Two-hundred and twenty-six old avocado trees (Persea americana Mill) derived from seeds were selected from eight districts of the Mbeya, Njombe and Songwe regions in Tanzania. The tree, leaf, fruit and seed characteristics were studied using the descriptors for avocado (Persea spp.) from the International Plant Genetic Resources Institute. Cross tabulation and Chi-square tests were conducted in order to assess the distribution of traits between districts and altitude ranges. Principle coordinate analysis (PCoA) and hierarchical cluster analysis (HCA) were used to assess variation of traits within and among districts. Various morphological features were observed among the samples which point to the existence of the Mexican, Guatemalan and West Indian avocado races in Tanzania. The biplot from PCoA revealed extensive variation between the sampled trees at the district level but no clear groupings of the samples based on geographic location. Likewise, dendrograms ensuing from the neighbor–joining and Wards methods displayed that the avocado samples from the same district and even region differed considerably. This morphological trait variation suggests high diversity that may help in planning germplasm management and conservation, as well as breeding strategies in the future.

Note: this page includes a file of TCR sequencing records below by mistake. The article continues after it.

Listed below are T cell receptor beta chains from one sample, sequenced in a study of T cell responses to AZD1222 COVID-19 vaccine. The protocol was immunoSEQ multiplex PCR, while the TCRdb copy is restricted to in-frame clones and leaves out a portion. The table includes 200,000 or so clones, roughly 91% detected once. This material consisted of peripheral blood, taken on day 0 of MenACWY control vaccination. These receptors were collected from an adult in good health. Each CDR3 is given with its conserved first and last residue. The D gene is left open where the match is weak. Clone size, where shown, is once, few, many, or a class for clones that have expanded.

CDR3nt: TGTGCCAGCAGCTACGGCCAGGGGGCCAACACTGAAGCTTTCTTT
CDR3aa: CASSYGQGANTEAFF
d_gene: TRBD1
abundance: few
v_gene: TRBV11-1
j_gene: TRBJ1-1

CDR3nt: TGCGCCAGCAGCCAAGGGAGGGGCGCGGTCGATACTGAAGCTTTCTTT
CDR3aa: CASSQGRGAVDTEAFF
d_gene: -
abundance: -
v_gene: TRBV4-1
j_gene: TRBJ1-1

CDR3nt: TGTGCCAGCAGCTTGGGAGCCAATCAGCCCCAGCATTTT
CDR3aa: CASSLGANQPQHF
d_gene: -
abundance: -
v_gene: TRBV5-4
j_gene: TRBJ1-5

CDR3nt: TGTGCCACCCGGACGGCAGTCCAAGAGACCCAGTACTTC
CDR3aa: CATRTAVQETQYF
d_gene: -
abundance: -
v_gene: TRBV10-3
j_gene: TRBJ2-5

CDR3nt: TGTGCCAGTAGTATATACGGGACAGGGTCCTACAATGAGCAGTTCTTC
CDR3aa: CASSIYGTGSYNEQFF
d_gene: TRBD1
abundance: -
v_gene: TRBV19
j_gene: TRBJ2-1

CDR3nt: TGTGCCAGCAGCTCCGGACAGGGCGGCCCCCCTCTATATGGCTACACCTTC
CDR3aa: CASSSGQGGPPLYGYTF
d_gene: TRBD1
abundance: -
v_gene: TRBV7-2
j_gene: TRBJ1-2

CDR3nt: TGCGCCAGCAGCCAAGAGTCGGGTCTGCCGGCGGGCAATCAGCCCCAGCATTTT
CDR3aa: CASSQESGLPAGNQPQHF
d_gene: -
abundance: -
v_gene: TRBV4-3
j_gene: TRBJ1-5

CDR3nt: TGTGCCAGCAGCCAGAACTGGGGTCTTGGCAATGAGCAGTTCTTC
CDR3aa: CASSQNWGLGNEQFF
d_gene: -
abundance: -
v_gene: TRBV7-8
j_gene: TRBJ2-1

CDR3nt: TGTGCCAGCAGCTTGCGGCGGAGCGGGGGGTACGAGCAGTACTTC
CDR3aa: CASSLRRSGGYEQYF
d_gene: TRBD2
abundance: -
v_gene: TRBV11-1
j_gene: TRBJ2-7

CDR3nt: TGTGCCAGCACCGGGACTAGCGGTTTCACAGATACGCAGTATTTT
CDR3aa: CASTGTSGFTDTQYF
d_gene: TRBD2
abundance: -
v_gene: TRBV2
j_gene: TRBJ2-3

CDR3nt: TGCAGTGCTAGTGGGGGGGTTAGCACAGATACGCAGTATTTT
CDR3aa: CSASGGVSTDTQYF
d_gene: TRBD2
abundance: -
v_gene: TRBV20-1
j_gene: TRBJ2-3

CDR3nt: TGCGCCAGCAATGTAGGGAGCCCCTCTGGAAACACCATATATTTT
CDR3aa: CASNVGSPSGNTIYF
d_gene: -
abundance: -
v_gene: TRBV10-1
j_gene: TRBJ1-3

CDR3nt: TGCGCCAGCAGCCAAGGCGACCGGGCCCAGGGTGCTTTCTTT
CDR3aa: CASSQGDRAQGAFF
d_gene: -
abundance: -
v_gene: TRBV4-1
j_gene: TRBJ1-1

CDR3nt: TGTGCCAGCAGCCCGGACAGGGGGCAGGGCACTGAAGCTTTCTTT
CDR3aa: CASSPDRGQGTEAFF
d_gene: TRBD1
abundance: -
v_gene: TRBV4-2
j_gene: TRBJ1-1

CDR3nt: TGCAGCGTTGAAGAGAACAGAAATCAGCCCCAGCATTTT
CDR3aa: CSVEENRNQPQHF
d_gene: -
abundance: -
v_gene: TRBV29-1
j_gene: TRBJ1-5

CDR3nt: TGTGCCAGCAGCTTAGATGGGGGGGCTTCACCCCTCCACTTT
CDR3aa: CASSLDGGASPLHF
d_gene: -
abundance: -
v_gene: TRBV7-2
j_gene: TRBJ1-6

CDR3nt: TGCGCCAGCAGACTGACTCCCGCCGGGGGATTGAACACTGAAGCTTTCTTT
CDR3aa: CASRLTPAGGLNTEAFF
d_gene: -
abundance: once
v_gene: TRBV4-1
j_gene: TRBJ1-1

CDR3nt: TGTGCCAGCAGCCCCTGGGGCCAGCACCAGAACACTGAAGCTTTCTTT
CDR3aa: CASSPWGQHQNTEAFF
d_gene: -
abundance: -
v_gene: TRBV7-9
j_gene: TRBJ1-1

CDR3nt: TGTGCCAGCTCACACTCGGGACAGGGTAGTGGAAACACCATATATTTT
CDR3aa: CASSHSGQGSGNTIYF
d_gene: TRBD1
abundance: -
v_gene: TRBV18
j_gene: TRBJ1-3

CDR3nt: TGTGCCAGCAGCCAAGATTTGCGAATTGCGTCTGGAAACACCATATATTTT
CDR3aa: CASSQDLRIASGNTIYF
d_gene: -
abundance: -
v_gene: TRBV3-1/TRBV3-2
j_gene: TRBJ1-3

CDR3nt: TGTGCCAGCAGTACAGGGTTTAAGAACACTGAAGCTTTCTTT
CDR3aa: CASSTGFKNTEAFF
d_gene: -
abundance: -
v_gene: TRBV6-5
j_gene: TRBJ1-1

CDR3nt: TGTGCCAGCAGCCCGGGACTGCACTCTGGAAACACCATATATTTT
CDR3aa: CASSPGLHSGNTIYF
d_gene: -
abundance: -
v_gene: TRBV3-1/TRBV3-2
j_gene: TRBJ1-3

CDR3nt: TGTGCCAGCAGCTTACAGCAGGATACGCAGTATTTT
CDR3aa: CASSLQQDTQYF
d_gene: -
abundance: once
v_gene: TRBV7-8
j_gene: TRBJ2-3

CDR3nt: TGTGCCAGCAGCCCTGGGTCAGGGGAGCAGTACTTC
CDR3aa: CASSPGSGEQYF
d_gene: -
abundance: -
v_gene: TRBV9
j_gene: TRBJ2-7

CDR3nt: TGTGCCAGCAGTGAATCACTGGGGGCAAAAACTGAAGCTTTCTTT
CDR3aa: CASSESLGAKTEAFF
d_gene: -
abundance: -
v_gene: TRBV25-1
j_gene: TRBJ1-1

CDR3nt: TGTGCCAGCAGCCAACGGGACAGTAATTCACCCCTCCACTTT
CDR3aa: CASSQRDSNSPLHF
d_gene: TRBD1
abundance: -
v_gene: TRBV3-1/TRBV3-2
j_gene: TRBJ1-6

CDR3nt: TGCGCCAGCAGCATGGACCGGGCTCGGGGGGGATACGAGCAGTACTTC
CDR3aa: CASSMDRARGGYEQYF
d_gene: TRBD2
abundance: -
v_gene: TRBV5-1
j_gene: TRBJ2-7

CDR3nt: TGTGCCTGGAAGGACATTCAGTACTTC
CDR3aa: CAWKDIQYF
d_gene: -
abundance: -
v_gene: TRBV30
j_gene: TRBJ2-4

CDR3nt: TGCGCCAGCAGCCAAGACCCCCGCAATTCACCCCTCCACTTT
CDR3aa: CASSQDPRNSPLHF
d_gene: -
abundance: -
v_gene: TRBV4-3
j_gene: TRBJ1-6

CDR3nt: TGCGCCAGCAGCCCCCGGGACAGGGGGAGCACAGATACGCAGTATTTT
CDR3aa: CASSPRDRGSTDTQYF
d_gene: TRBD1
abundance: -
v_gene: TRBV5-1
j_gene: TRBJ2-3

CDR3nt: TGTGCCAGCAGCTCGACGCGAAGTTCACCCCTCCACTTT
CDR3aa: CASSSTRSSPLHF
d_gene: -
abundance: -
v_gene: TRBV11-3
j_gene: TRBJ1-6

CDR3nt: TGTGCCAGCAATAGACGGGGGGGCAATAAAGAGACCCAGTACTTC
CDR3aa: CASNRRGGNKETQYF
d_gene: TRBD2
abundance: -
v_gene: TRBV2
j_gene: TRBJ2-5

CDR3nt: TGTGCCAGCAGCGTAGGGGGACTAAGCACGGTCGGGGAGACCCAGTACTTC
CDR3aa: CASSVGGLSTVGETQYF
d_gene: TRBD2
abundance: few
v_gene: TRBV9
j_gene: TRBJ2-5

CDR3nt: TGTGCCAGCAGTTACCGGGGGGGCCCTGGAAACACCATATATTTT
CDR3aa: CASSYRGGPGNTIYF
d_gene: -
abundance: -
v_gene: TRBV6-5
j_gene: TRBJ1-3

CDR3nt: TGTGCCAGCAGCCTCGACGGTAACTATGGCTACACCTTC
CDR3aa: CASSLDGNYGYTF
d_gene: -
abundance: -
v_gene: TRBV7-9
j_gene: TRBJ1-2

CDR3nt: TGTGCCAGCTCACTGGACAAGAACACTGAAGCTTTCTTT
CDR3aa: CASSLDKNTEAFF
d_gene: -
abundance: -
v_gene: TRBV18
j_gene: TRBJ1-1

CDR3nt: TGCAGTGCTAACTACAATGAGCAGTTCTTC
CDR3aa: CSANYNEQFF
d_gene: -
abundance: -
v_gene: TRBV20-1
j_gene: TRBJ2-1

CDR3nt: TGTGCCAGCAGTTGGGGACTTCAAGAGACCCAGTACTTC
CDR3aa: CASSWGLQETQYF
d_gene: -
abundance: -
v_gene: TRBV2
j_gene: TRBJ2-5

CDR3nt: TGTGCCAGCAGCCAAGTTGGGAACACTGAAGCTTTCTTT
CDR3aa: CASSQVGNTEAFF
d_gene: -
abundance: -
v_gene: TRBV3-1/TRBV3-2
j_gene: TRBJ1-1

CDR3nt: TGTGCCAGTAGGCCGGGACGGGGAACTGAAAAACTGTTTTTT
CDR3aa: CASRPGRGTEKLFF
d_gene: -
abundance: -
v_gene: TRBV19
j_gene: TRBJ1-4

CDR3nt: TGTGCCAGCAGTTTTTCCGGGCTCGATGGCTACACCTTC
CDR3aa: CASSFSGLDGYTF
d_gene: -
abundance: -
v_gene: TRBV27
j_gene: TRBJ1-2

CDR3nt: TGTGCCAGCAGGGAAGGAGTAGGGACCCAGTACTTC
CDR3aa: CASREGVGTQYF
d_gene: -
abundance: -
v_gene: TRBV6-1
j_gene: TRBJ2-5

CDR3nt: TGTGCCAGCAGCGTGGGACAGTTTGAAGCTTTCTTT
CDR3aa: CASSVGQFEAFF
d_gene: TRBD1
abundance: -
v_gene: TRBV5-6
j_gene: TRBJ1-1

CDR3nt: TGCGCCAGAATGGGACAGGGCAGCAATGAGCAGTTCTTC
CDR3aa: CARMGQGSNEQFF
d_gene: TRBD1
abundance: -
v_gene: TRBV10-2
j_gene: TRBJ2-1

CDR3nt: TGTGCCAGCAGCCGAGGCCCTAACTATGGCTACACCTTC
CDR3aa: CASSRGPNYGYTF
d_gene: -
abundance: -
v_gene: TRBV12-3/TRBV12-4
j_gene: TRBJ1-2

This is an open access article distributed under the Creative Commons Attribution License
which permits unrestricted use, distribution, and reproduction in any medium, provided the original work is properly cited